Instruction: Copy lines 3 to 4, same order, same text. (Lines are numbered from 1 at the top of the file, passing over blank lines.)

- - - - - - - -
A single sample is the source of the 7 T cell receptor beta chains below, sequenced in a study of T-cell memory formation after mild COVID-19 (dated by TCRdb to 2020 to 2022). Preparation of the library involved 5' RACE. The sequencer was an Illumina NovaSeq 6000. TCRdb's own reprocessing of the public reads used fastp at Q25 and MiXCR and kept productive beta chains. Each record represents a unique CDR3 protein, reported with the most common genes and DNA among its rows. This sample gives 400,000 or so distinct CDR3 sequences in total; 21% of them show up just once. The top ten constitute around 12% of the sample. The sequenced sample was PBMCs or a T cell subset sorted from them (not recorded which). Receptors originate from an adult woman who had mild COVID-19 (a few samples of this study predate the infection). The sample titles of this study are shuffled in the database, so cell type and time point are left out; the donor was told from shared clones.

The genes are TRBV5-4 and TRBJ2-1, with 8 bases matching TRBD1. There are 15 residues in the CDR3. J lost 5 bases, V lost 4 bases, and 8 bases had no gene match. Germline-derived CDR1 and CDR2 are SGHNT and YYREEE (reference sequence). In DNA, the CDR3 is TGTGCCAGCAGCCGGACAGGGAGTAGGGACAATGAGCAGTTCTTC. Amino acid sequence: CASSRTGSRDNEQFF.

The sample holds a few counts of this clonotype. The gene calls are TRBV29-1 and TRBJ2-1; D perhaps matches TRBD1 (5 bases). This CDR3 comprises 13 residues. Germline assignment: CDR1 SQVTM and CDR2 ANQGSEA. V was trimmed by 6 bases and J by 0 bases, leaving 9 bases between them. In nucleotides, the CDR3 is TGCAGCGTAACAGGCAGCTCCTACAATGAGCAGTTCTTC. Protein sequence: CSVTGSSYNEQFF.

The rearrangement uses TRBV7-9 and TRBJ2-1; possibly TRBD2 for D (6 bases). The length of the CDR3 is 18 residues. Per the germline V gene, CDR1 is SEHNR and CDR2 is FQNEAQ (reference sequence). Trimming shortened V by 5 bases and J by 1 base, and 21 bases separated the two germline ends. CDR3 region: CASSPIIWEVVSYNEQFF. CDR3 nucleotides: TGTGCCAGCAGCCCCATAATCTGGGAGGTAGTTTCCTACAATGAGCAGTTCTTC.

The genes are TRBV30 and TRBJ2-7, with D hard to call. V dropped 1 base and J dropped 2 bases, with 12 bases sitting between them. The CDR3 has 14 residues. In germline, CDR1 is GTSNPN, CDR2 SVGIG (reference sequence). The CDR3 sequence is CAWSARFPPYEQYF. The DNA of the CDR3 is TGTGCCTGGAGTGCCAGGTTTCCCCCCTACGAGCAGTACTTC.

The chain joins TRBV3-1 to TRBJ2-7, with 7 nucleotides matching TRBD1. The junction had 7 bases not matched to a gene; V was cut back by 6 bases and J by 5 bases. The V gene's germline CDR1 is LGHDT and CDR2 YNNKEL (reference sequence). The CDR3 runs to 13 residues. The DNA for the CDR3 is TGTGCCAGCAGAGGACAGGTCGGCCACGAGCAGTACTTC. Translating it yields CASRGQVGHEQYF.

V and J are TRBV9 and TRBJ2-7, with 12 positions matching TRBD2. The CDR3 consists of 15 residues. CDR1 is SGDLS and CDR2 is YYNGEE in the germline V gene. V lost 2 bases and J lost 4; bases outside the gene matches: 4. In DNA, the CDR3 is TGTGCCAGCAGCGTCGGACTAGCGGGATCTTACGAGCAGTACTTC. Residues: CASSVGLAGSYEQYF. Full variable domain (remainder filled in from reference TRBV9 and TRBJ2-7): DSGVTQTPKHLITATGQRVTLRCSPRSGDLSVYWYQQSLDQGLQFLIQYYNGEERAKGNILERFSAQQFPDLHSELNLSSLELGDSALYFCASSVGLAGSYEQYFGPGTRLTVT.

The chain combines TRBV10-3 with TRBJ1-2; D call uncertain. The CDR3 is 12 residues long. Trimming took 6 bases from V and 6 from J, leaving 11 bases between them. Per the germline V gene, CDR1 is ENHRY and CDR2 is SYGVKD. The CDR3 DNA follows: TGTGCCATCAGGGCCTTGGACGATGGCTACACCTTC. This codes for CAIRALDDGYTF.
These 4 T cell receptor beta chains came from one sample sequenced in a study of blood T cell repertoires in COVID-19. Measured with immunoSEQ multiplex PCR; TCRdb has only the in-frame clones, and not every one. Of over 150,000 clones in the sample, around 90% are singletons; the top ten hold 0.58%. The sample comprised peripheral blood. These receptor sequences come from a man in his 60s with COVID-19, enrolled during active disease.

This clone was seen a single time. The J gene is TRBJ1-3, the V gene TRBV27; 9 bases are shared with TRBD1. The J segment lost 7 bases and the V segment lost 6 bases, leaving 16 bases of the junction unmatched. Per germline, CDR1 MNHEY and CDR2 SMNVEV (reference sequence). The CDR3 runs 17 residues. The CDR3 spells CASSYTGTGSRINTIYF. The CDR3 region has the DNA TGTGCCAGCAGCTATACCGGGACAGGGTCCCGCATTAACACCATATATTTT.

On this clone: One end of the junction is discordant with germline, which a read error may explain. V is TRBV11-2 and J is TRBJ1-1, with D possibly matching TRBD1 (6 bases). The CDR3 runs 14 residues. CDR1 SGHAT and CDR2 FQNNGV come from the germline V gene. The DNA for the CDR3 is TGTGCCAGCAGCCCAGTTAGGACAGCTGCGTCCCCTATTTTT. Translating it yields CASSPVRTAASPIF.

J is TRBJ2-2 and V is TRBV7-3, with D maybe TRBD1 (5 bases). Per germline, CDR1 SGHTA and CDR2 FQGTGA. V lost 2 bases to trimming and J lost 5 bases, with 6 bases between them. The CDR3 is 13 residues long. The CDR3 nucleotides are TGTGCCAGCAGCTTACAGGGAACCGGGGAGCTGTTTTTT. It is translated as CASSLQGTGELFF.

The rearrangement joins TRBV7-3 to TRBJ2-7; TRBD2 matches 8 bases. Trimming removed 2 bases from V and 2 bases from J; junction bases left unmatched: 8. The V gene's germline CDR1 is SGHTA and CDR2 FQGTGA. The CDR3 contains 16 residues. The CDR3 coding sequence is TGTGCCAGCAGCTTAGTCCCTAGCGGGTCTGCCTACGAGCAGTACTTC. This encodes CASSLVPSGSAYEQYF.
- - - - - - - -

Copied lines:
The sample holds a few counts of this clonotype. The gene calls are TRBV29-1 and TRBJ2-1; D perhaps matches TRBD1 (5 bases). This CDR3 comprises 13 residues. Germline assignment: CDR1 SQVTM and CDR2 ANQGSEA. V was trimmed by 6 bases and J by 0 bases, leaving 9 bases between them. In nucleotides, the CDR3 is TGCAGCGTAACAGGCAGCTCCTACAATGAGCAGTTCTTC. Protein sequence: CSVTGSSYNEQFF.

The rearrangement uses TRBV7-9 and TRBJ2-1; possibly TRBD2 for D (6 bases). The length of the CDR3 is 18 residues. Per the germline V gene, CDR1 is SEHNR and CDR2 is FQNEAQ (reference sequence). Trimming shortened V by 5 bases and J by 1 base, and 21 bases separated the two germline ends. CDR3 region: CASSPIIWEVVSYNEQFF. CDR3 nucleotides: TGTGCCAGCAGCCCCATAATCTGGGAGGTAGTTTCCTACAATGAGCAGTTCTTC.